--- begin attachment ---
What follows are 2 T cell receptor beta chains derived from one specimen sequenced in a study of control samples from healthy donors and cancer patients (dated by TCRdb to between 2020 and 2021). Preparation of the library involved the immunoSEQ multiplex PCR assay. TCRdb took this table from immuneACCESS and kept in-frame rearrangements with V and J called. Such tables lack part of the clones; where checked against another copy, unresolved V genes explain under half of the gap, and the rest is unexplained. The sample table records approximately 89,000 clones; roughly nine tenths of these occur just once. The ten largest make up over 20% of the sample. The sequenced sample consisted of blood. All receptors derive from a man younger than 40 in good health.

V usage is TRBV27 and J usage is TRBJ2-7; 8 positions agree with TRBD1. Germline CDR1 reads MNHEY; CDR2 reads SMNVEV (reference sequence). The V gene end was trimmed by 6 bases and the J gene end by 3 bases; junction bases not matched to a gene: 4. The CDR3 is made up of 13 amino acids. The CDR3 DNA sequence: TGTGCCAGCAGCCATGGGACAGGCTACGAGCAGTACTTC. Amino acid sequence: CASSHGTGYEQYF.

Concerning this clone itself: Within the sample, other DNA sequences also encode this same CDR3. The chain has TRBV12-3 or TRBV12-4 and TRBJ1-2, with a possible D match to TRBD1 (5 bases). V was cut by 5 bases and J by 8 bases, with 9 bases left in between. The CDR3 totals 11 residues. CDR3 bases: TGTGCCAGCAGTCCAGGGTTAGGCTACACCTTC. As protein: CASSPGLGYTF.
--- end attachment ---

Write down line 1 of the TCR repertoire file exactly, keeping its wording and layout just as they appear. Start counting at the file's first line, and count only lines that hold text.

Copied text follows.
What follows are 2 T cell receptor beta chains derived from one specimen sequenced in a study of control samples from healthy donors and cancer patients (dated by TCRdb to between 2020 and 2021). Preparation of the library involved the immunoSEQ multiplex PCR assay. TCRdb took this table from immuneACCESS and kept in-frame rearrangements with V and J called. Such tables lack part of the clones; where checked against another copy, unresolved V genes explain under half of the gap, and the rest is unexplained. The sample table records approximately 89,000 clones; roughly nine tenths of these occur just once. The ten largest make up over 20% of the sample. The sequenced sample consisted of blood. All receptors derive from a man younger than 40 in good health.